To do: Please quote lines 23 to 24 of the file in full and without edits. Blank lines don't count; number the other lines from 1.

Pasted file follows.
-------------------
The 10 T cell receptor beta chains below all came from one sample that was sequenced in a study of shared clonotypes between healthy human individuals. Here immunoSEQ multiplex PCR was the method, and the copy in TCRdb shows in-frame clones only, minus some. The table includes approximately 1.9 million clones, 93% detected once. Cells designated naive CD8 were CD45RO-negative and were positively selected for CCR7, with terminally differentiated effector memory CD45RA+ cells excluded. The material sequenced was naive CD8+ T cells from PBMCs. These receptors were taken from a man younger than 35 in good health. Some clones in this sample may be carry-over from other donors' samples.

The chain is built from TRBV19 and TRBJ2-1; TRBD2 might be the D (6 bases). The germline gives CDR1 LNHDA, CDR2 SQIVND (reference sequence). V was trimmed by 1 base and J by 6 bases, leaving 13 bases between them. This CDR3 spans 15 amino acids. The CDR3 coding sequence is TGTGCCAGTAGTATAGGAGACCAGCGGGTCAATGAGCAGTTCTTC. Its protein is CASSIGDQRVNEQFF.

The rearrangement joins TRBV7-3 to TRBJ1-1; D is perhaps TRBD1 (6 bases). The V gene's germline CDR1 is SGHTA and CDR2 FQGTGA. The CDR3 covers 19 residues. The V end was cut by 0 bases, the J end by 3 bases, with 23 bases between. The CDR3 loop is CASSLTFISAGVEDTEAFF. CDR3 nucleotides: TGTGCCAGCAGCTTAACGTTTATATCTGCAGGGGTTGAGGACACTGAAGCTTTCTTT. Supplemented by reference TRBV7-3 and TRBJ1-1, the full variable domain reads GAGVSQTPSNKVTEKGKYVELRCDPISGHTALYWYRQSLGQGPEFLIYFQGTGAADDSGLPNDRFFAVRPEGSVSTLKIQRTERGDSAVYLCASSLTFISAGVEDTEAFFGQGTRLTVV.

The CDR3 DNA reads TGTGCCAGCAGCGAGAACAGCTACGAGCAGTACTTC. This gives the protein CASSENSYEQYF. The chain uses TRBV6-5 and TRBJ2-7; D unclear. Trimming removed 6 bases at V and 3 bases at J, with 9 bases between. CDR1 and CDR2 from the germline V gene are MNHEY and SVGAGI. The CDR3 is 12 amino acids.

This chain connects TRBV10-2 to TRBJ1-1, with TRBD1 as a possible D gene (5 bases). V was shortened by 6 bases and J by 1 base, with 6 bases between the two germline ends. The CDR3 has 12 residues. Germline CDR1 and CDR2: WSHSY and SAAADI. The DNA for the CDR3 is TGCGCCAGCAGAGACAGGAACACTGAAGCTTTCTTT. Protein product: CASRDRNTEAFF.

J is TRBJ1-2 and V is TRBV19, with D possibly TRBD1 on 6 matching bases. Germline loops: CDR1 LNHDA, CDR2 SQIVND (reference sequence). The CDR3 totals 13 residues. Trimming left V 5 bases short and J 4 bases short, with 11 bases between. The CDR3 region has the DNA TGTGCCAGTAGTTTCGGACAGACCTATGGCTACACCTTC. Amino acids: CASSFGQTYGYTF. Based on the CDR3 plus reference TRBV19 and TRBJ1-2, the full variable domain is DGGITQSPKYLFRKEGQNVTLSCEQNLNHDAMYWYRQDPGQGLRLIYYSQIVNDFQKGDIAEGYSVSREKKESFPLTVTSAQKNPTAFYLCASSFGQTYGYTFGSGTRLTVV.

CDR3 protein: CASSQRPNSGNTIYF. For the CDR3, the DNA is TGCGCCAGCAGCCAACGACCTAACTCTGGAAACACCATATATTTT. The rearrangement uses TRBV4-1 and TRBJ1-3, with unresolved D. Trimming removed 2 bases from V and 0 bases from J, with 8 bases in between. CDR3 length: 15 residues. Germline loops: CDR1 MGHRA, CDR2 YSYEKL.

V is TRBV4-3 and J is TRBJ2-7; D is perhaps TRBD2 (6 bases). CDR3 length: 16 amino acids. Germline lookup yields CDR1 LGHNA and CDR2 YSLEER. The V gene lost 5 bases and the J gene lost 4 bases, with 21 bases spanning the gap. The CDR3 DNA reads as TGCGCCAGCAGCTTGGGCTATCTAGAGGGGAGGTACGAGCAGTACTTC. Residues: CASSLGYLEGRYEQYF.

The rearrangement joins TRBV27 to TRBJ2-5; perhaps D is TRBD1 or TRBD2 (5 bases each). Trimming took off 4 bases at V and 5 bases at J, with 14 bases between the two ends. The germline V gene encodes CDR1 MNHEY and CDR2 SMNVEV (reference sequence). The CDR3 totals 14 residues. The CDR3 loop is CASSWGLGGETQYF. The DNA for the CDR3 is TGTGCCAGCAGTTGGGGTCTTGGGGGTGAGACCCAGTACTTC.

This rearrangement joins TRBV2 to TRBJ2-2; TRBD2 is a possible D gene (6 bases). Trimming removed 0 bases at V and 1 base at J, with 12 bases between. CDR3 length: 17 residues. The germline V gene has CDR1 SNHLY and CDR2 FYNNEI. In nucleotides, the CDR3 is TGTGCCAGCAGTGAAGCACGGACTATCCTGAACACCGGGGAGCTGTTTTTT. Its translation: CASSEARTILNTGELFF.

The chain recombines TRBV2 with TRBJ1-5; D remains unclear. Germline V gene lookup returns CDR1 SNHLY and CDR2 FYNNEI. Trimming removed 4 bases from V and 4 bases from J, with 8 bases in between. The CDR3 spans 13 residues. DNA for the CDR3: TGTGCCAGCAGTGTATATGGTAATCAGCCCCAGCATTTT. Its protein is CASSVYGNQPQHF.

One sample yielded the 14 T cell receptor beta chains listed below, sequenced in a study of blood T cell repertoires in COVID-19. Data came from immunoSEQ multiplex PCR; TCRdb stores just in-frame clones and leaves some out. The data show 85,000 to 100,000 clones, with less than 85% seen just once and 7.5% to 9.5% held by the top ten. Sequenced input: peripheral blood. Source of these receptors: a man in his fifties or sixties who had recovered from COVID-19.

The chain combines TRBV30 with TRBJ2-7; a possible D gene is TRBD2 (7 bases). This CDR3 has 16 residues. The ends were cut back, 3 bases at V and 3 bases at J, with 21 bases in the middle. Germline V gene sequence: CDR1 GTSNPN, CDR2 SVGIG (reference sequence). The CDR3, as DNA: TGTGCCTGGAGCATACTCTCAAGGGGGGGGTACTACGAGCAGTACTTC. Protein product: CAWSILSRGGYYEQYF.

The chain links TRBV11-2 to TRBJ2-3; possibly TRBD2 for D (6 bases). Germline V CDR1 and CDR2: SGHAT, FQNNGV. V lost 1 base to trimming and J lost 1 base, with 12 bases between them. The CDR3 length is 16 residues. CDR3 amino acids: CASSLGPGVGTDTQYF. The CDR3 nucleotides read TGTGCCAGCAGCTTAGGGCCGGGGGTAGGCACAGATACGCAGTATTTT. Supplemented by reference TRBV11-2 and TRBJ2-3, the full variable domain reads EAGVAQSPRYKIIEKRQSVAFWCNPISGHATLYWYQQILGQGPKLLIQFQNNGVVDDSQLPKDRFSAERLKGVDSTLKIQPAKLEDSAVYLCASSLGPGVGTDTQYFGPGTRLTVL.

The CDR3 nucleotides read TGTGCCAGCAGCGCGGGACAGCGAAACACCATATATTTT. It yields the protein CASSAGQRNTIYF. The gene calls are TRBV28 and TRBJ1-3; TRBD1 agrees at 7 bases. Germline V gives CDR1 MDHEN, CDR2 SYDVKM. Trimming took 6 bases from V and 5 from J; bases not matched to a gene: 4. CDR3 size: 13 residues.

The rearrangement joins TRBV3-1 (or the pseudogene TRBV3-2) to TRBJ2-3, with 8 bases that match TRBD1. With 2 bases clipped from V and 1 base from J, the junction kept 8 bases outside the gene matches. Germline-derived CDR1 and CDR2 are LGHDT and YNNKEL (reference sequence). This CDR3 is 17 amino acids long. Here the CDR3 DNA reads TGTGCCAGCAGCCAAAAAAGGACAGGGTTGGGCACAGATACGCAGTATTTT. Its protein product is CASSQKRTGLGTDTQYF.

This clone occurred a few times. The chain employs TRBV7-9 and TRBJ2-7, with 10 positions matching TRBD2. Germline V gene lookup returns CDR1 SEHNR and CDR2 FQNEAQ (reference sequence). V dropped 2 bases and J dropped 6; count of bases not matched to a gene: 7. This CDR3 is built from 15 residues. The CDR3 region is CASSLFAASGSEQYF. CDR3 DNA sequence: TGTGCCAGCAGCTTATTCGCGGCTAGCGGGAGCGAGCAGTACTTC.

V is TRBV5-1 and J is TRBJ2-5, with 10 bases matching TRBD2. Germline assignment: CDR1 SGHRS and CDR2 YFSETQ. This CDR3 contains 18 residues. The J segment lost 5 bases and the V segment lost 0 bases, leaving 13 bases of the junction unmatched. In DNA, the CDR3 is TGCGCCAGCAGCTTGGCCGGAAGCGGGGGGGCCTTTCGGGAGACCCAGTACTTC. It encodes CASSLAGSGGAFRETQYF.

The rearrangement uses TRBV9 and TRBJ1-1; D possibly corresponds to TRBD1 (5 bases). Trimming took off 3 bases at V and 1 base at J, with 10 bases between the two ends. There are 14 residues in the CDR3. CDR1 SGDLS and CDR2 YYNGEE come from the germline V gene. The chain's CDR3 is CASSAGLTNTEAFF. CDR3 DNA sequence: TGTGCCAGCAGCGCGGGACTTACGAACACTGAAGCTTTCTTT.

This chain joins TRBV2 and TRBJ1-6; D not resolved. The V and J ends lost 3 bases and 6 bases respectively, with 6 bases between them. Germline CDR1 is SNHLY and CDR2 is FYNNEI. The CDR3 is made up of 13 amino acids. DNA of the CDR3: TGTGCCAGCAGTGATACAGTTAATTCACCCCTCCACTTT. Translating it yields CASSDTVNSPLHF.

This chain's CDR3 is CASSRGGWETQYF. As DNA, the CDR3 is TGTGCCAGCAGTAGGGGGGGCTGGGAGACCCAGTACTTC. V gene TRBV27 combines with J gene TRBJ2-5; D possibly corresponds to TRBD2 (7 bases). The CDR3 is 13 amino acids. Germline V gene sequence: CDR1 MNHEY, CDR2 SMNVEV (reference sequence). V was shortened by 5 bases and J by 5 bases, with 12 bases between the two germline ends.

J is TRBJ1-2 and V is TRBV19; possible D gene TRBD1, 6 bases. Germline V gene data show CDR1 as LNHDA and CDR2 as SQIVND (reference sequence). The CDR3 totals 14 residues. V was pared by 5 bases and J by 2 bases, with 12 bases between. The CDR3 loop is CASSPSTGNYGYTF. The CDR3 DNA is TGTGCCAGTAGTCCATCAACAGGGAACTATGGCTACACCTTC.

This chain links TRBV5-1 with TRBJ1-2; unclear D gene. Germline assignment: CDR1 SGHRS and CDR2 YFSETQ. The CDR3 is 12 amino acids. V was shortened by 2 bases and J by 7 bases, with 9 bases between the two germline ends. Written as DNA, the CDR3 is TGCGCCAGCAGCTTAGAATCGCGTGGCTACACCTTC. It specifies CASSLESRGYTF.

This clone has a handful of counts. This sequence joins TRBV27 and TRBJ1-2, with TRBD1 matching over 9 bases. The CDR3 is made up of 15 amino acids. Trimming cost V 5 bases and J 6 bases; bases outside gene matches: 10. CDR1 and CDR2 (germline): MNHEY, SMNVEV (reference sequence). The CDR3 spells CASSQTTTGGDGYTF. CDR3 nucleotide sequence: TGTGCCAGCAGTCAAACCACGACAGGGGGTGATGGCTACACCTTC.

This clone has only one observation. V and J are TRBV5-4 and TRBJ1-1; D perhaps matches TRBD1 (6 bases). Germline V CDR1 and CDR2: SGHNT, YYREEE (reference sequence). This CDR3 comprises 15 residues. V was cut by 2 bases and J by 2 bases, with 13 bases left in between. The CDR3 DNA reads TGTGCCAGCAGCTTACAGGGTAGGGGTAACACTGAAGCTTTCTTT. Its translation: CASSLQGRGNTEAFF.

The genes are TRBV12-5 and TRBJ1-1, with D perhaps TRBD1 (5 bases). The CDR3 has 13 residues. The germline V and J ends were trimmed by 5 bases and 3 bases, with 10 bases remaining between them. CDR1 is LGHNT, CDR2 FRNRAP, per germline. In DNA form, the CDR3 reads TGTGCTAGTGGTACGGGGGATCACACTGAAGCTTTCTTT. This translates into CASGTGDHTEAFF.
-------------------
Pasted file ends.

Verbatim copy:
This chain links TRBV5-1 with TRBJ1-2; unclear D gene. Germline assignment: CDR1 SGHRS and CDR2 YFSETQ. The CDR3 is 12 amino acids. V was shortened by 2 bases and J by 7 bases, with 9 bases between the two germline ends. Written as DNA, the CDR3 is TGCGCCAGCAGCTTAGAATCGCGTGGCTACACCTTC. It specifies CASSLESRGYTF.

This clone has a handful of counts. This sequence joins TRBV27 and TRBJ1-2, with TRBD1 matching over 9 bases. The CDR3 is made up of 15 amino acids. Trimming cost V 5 bases and J 6 bases; bases outside gene matches: 10. CDR1 and CDR2 (germline): MNHEY, SMNVEV (reference sequence). The CDR3 spells CASSQTTTGGDGYTF. CDR3 nucleotide sequence: TGTGCCAGCAGTCAAACCACGACAGGGGGTGATGGCTACACCTTC.